Wednesday, January 21, 2015

Someone's Cousin's Neighbor's Grandpa

We’ve all heard stories about how someone’s cousin had to be circumcised at 6 for “problems,” and how terrible it was, and how someone’s ex had to be circumcised at 19 for “medical reasons,” and how terrible it was, or how someone’s grandpa had to be circumcised when he was 40 because his foreskin kept getting infected, and how terrible it was. It can make someone who doesn’t have the bigger picture wonder if the foreskin really is bound to go bad, so, it’s important to understand why these anecdotal stories keep popping up. 

When we are confused about how to clean a boy’s penis we CAUSE problems. Retracting and cleaning under a prepubescent's foreskin (especially with soap) would be like douching a little girl. You can imagine what trouble you’d bring doing that, right? Genitals of young people are NOT the genitals of mature people.   Retraction of the male foreskin is part of its sexual function.  In young boys, the foreskin is meant to stay forward. It’s there to protect the glans, and keep contaminants away from the urethra. Start yanking on it, and you can tear his “hymen” (actually named preputial lamina or synechia) a membrane that bonds the foreskin to the glans, and releases slowly over time.  You also introduce bacteria which can cause a UTI.  Use soap, and you upset the delicate PH balance, which can cause inflammation, a UTI, or a yeast infection, FUN!  So leave a young foreskin alone, the way you would leave a young vagina alone. 

When we have confused expectations for a young or teen foreskin we see a problem where there isn't one.  It's normal for the foreskin to do weird things during its development.  Strange white bumps, which are the cells of the aforementioned synechia membrane releasing and collecting under the foreskin, will work their way out the end; ballooning of the foreskin with urine, or a stream of pee that sprays at an angle; or a foreskin that was retractile becoming non-retractile later are all things that, if you don’t know to expect them, can seem like a “problem” but are actually just normal development.  It’s even normal for the foreskin to remain snug into the early 20's. If your expectations say that the foreskin freely comes back by age 5 (like the AAP erroneously states) then at 20 when it’s still a little snug, you might falsely believe there’s an issue. 

When our doctors know nothing about foreskin but how to cut it off, we end up with stories of circumcision instead of less invasive treatment. In places where foreskins are normal, men rarely need medical circumcisions.  They are empowered by knowledge of their body, and they know that their issues can be corrected without surgery.  Their doctors also, are familiar with more than just amputation for treatment, so they don’t offer it first, like they do in the US.  The problem with our doctors’ foreskin ignorance isn’t limited to knowing only one solution to issues, it’s also the mindset that issues must be the FAULT of the foreskin.  In the US, a problem causing a foreskin issue is ignored in favor of treating only the symptom.  If a man has recurrent yeast infections, for example, a doctor in a ‘foreskin friendly’ medical community might check for problematic blood sugar.   A man in the US is denied an opportunity to find a legitimate cause of his issue, because doctors instantly assume that his foreskin is the problem, and offer amputation.  And it’s terrible.  And people find out and tell others.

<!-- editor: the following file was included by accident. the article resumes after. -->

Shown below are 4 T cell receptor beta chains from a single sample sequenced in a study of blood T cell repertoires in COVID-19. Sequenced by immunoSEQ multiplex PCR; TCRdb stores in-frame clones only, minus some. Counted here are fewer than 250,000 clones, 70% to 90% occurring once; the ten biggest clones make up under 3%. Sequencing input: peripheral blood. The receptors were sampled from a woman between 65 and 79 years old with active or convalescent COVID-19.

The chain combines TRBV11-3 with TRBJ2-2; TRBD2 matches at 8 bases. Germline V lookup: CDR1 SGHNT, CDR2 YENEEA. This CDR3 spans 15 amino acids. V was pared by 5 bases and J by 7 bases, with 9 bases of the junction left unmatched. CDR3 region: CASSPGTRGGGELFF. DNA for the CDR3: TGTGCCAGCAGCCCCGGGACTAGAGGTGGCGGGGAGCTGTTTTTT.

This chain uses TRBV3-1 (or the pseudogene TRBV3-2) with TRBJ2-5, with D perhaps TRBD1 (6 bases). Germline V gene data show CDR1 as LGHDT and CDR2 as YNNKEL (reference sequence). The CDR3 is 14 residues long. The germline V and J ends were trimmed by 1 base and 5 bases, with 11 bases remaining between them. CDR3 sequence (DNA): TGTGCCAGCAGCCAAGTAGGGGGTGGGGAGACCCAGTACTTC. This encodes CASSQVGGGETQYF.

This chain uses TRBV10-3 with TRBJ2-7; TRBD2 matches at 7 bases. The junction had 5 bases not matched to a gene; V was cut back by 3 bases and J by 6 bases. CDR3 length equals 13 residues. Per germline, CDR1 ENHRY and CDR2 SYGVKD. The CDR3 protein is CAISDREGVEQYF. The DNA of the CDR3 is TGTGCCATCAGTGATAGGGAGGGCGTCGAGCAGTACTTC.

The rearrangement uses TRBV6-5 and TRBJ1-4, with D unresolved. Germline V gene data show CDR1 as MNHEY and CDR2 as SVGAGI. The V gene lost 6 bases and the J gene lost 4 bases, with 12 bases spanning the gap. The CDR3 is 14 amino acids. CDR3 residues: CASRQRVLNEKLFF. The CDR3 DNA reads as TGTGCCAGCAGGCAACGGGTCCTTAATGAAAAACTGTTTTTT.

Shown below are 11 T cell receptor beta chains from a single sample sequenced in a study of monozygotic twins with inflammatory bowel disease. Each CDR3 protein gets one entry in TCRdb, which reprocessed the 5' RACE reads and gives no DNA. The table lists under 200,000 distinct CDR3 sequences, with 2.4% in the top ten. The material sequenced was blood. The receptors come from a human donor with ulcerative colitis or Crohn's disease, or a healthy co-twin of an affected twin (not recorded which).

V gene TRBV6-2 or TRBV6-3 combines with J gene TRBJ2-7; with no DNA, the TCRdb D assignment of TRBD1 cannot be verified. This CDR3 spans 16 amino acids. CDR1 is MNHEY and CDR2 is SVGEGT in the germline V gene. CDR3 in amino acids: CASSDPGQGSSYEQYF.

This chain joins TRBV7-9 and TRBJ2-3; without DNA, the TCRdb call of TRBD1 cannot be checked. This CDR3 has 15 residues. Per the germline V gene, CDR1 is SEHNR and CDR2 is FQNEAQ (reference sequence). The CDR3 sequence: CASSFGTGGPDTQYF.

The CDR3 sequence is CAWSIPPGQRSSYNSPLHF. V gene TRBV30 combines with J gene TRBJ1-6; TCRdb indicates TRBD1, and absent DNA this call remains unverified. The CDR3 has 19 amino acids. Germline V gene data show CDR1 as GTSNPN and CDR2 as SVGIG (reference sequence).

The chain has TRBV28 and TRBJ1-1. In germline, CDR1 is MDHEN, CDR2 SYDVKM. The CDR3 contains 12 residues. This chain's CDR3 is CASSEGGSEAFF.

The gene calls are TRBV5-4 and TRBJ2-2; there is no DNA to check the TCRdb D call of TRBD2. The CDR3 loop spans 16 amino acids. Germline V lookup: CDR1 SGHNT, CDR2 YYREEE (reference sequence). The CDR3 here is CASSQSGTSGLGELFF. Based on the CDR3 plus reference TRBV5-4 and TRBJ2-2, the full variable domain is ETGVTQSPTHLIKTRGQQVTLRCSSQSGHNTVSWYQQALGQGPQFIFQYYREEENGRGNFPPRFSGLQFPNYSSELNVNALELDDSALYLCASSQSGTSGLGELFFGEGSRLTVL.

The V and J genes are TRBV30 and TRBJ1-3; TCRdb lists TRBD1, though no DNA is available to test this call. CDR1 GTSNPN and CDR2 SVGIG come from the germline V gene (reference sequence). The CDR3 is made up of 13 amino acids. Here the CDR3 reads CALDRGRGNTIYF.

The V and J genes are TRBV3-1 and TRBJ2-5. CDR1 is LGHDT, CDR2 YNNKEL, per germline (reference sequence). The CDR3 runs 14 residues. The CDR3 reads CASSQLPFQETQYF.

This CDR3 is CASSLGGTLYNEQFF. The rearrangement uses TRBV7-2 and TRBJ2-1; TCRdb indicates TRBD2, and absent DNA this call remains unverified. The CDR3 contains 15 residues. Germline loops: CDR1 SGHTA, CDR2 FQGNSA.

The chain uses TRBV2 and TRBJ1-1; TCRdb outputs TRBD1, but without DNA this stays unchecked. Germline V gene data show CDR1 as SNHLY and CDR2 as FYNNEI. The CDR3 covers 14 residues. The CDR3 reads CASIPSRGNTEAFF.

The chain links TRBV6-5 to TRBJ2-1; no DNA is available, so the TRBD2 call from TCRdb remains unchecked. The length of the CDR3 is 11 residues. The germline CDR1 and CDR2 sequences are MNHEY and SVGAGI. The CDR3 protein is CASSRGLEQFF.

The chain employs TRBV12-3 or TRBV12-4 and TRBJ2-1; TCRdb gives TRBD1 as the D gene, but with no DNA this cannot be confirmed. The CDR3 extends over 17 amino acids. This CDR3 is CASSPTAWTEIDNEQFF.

In places where foreskin is not vilified at every age and cut off at every opportunity, you have healthy men unwilling to allow amputation of the best part of their penis.  But don’t take my word for it.  YOU can check this by comparing health statistics of places that do and don’t routinely circumcise, and by conversing with intact men from intact cultures.

We need to keep an objective perspective when we hear stories.  Imagine for a moment circumcised women from circumcising cultures hearing about a little intact girl with adherent labia, or a teen or young woman with tearing from intercourse, or an older woman with recurrent yeast infections and thinking that the solution was amputation every time.  I've personally known women with each of those problems.  Imagine if those women HAD been circumcised to fix those issues.  I might start believing that circumcision is the only solution, and that it is always eventually needed.  I would be especially susceptible to believing in labia amputation if I were raised in an environment that constantly blamed problems on the labia.  It would take looking at a population of women that do not do that to see that it's not necessary to cut them off.

Also keep in mind that people have a tendency to share impressive stories as IF they were experienced fact, and the reports of “problems” can multiply beyond reality.  Someone’s friend can become 6 other someones’ friend when people share stories that aren’t actually their own.  Suddenly it seems like it’s the same story 10 times, when it was really just once. 

If you applied the logic of “I’ve seen it needed, therefore it’s ok to do it before it’s needed” to other issues that need surgery to correct, then it would be ok to remove breast buds from infant girls, because we ALL know someone who had to have a legitimate medical mastectomy.  And that would just be absurd.  The bottom line is that even if the story about the circumcision at 8, 18, or 38 IS true, that doesn’t mean it wasn’t avoidable, and it doesn’t mean that a healthy baby doesn’t deserve to have HIS healthy foreskin left alone.  

11 comments:

  1. What I find strange is that so many people, including medical professionals, still think that parents should retract their sons' foreskins. These national medical organizations all say not to:

    AAP – "Care for an Uncircumcised Penis"
    http://www.healthychildren.org/English/ages-stages/baby/bathing-skin-care/Pages/Care-for-an-Uncircumcised-Penis.aspx